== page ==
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SLAC’s “Surely Goodness and Mercy” is Surely More Than Merely Good

September 15, 2017

SLAC’s “Surely Goodness and Mercy” is Surely More Than Merely Good

Front Row Reviewers | By Suzanna Whitman | September 7, 2017


Salt Lake Acting Company is known for its thought-provoking theatre, and their production of Chisa Hutchinson’s new play Surely Goodness and Mercy is no exception. The play is part of the National New Play Network’s rolling premiere program, which mounts several productions of the same new play at theatres across the nation.

According to the narratives all around us, benevolent white people are always swooping in to save poor Black people. But playwright Hutchinson knew that in reality, poor Black people are pretty darn good at solving their own problems. When she was commissioned to write Surely Goodness and Mercy, the only criteria she was given was that it “had to be relevant to New Jersey in some way.” So she created the story of Tino (Clinton Bradt, Devin Losser), a recently orphaned 12-year-old boy and Bernadette (Yolanda Wood Stange), the lunch lady at his school, and the unlikely friendship they form. As they encounter struggles of home and health, the two find ways to help each other through.

Hutchinson’s moving script feels like a movie. The story is told in short scenes and moments, and Alicia Washington’s direction (with assistance from Dee-Dee Darby Duffin) embraces this cinematic feeling. The entire production feels lyrical, from the sound to the lighting to the acting.

As the awkward, Bible-toting Tino, Bradt is perfect. Bradt’s performance is endearing, and his body language was especially expressive—he perfectly captures the awkwardness of someone who is no longer a child but not yet a man, who has too much integrity to be anything but himself, even if it makes him an outsider. (The role of Tino is double cast, with Bradt and Losser trading off nights.)

Stange is positively electric as the cantankerous Bernadette. But her salty exterior falls away in poignant moments to reveal a woman who both hurts, and who is strong in the face of that hurt. Her performance is riveting, even in the silent moments when she is simply clearing away lunch trays or turning off her alarm clock.

Tino’s cruel aunt Alneesa is played by Michelle Love-Day. But her cruelty isn’t vindictive—Love-Day’s performance makes it clear that this is a woman who has worked hard all her life and never gotten far enough. Her meanness is born of the kind of pain and weariness that a lifetime of dealing with poverty and racism can create. Love-Day’s performance as Alneesa is balanced by humor, making her a sympathetic character.

Jenna Newbold plays Deja, a fellow middle-school student who befriends Tino. (The role is also double-cast, with Kiara Riddle.) Newbold is funny and strong, and her own cantankerous moments are softened by her obvious affection for Tino. The character of Deja walks the line between wanting to belong in the world of middle school, and wanting to be appreciated for exactly who she is. Newbold balances those sometimes conflicting desires with honesty.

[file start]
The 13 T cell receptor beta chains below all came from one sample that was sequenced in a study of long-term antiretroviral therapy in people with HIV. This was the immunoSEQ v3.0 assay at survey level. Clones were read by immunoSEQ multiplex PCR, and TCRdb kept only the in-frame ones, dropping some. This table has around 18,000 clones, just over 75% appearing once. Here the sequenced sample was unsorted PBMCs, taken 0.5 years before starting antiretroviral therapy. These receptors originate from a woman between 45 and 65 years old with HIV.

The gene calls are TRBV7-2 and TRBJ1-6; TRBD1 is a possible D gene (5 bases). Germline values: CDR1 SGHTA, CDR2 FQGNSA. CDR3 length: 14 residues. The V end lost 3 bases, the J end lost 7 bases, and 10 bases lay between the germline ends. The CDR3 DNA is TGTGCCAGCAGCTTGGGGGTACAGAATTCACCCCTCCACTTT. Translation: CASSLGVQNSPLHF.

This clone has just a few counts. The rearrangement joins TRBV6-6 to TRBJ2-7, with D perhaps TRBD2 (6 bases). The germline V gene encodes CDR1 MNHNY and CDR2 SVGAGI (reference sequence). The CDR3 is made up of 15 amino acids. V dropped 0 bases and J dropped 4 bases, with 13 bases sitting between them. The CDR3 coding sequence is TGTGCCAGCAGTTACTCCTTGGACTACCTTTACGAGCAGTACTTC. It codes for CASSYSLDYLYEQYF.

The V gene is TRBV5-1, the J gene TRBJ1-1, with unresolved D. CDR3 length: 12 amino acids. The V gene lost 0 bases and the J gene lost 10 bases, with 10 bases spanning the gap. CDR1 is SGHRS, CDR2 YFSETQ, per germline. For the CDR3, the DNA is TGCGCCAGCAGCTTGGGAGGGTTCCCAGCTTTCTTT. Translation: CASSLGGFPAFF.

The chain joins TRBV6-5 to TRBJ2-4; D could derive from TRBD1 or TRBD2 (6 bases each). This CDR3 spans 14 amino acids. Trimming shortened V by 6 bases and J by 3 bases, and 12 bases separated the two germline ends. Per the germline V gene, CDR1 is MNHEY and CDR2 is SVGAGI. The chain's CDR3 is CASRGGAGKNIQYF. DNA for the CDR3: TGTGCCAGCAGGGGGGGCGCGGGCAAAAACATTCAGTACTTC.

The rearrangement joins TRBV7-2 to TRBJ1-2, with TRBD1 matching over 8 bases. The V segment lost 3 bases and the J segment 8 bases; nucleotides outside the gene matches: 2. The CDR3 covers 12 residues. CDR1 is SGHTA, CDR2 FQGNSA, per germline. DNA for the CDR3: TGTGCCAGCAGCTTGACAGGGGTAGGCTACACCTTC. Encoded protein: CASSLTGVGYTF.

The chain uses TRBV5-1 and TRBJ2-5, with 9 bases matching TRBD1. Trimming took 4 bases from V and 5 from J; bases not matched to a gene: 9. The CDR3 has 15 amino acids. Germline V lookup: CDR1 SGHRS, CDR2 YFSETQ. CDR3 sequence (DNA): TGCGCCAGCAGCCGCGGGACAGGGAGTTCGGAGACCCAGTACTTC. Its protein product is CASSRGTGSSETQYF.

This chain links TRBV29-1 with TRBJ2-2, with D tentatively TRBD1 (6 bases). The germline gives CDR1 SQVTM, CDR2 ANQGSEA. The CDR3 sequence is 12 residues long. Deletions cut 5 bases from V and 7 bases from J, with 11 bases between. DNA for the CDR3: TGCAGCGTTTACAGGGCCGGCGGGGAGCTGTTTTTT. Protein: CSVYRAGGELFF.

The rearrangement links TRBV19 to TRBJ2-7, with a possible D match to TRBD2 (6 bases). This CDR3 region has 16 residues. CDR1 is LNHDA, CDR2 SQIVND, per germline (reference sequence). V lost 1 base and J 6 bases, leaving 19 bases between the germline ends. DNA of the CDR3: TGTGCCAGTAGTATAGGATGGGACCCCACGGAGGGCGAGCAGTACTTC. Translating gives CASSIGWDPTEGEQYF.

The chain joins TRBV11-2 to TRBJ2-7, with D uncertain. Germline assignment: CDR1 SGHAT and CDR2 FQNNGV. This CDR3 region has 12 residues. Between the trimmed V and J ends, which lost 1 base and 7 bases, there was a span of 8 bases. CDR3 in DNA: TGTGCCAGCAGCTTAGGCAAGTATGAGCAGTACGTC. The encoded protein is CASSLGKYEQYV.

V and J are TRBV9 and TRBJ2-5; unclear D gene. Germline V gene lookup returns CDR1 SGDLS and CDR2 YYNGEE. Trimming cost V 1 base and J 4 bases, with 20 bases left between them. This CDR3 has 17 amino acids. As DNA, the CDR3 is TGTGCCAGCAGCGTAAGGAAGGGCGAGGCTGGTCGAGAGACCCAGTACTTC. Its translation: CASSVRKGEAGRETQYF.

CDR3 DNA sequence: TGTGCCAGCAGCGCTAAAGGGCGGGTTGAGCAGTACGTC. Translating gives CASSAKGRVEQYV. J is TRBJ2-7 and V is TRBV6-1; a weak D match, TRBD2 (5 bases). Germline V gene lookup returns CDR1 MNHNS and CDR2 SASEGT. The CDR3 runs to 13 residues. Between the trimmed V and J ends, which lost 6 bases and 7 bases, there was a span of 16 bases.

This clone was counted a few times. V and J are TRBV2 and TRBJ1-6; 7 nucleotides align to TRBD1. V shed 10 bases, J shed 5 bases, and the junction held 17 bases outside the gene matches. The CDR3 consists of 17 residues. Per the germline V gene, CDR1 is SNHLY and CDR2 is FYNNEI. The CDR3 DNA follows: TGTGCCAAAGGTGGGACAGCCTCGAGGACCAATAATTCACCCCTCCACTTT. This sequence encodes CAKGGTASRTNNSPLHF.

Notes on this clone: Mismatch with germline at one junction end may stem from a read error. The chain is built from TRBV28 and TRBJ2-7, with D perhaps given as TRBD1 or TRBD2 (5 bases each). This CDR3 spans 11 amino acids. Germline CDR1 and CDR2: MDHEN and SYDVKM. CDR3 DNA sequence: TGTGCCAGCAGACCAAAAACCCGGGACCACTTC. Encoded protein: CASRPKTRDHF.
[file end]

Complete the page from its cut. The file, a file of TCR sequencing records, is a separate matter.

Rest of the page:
Voiceover provided by Bijan Hosseini (Principal), James Jamison (Preacher), and Sammee Lydia James (Teacher) was wonderful. It’s difficult to create an entire character by voice alone, and each actor brought life and honesty to their characters.

The show is being performed in Salt Lake Acting Company’s smaller venue, the Chapel Theatre. The audience is arranged in six rising rows, surrounding three quarters of the set. Seating is general, but there isn’t a “bad” seat in the house. Thomas George’s set design (with the assistance of Megan Branson), combines multiple locations into one small theatre space—we move seamlessly between cafeteria and bedroom, church and living room, classroom and hospital bed. The effect is far from disjointed. A rainbow-colored chain link fence echoes the stained glass of the church space, and the bright beauty of both remind audiences that beauty can come from challenges. William Peterson’s lighting design enhanced the visual power of George’s set, and seamlessly aided in storytelling.

Sound design by Jessica Greenberg (with the assistance of Kyle Lawrence) sets the tone right out of the gate with pre-show music: modern R&B, with soul and hip hop influences. Music accompanies scene changes and occasionally underscores scenes, elevating the show. Literary themes are connected to musical themes, and to the careful listener, it’s a powerful storytelling tool. Katie Rogel’s costume design is perfect. For the first half of the show, none of young Tino’s clothes quite fit him—his pants are a little too short, or his shirt is a little too big. We get the sense from his appearance that he doesn’t quite “fit in” himself. But by the second act, Tino has grown into himself more, and his clothes fit him well.

The show as a whole is moving, funny, heartbreaking, and a powerful reminder that people have the power to overcome challenges if we are willing to reach out and help one another. One of the greatest strengths of this show is its focus on Black folks and their own stories and experiences, without white folks’ influences. So often, the mass art produced around Black lives focuses on explicit racism—the Black folks on movie posters are often either slaves or domestics, and the plot is based on their relationship to white folks. And while these stories of slavery (historical or modern) are important, they are incomplete. We need plays like Hutchinson’s to give us a fuller picture of what it means to be Black in America. And I’m so glad theatres like Salt Lake Acting Company facilitate those stories.